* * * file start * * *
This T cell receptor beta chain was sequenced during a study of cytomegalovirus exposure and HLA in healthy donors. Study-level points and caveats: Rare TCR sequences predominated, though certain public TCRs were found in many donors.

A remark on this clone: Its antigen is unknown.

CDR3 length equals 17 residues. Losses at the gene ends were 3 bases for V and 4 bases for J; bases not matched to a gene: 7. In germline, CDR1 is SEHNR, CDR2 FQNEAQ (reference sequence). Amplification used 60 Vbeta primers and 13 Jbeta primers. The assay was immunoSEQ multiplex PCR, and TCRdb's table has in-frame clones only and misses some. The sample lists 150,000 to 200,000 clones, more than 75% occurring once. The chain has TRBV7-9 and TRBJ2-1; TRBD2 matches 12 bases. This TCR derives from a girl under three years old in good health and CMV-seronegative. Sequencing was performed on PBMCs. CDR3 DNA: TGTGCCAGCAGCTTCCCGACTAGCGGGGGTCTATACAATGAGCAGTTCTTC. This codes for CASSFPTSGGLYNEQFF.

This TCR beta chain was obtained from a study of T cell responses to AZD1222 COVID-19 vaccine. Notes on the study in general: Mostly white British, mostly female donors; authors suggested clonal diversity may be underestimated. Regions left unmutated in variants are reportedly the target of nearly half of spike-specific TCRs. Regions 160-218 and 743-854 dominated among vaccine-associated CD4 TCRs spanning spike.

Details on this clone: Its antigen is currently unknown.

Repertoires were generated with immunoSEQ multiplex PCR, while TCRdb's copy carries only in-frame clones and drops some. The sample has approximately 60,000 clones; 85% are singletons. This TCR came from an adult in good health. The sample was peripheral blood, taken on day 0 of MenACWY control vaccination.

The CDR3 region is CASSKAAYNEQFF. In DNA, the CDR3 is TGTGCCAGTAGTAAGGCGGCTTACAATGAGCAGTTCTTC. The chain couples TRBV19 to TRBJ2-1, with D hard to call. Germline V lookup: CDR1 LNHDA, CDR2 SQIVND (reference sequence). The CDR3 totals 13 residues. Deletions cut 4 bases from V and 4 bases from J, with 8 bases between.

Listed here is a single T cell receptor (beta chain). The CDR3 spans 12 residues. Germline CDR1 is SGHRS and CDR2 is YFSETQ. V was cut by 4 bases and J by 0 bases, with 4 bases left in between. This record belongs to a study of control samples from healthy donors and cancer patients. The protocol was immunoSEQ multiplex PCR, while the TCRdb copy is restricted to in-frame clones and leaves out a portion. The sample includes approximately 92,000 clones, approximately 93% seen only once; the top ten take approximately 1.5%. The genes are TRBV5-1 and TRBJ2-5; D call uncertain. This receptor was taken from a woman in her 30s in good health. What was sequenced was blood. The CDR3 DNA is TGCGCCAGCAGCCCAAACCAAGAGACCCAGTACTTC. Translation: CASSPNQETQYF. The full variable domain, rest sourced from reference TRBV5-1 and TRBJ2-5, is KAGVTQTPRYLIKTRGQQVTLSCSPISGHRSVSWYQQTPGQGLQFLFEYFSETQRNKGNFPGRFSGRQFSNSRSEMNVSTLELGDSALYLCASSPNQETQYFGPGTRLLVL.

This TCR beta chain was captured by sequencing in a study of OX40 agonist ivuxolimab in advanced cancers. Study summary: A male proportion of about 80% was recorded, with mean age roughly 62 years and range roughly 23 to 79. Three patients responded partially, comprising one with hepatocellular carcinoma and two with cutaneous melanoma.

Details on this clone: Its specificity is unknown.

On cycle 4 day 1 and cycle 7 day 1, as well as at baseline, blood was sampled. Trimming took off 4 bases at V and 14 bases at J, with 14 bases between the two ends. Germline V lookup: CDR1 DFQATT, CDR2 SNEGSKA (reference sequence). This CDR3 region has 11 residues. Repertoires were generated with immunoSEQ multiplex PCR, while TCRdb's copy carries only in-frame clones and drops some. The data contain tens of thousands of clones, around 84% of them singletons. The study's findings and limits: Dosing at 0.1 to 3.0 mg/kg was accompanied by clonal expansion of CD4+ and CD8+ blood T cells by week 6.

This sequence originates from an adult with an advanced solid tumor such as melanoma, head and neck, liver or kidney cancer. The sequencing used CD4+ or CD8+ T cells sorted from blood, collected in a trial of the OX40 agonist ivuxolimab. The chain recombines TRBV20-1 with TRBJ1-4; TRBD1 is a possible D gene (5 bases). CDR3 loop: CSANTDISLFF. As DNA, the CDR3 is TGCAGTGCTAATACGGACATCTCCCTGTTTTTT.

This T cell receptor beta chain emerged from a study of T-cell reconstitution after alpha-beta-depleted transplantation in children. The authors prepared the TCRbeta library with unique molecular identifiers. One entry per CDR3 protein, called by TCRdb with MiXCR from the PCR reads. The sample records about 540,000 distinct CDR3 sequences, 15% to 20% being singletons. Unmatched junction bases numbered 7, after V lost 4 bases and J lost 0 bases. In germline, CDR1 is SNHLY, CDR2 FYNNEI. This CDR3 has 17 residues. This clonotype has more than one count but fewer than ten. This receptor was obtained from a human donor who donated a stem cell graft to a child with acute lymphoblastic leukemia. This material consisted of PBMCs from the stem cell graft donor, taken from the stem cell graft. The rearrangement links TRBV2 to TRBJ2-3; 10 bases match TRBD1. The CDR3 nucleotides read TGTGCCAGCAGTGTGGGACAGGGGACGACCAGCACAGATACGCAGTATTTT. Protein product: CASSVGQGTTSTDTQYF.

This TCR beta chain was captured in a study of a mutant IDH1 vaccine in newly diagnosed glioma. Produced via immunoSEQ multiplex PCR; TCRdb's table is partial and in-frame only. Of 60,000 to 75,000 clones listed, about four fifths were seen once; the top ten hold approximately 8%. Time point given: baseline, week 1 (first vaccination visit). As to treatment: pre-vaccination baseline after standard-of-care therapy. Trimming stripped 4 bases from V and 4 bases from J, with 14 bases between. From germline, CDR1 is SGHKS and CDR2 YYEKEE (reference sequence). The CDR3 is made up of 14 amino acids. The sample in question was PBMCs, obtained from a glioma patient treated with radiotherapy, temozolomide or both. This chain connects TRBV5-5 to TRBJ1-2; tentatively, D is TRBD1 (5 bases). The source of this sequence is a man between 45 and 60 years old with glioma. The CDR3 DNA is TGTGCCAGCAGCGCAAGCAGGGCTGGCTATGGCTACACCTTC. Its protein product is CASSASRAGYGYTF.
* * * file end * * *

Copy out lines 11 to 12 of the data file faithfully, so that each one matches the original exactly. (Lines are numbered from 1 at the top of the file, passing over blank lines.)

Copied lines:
On cycle 4 day 1 and cycle 7 day 1, as well as at baseline, blood was sampled. Trimming took off 4 bases at V and 14 bases at J, with 14 bases between the two ends. Germline V lookup: CDR1 DFQATT, CDR2 SNEGSKA (reference sequence). This CDR3 region has 11 residues. Repertoires were generated with immunoSEQ multiplex PCR, while TCRdb's copy carries only in-frame clones and drops some. The data contain tens of thousands of clones, around 84% of them singletons. The study's findings and limits: Dosing at 0.1 to 3.0 mg/kg was accompanied by clonal expansion of CD4+ and CD8+ blood T cells by week 6.

This sequence originates from an adult with an advanced solid tumor such as melanoma, head and neck, liver or kidney cancer. The sequencing used CD4+ or CD8+ T cells sorted from blood, collected in a trial of the OX40 agonist ivuxolimab. The chain recombines TRBV20-1 with TRBJ1-4; TRBD1 is a possible D gene (5 bases). CDR3 loop: CSANTDISLFF. As DNA, the CDR3 is TGCAGTGCTAATACGGACATCTCCCTGTTTTTT.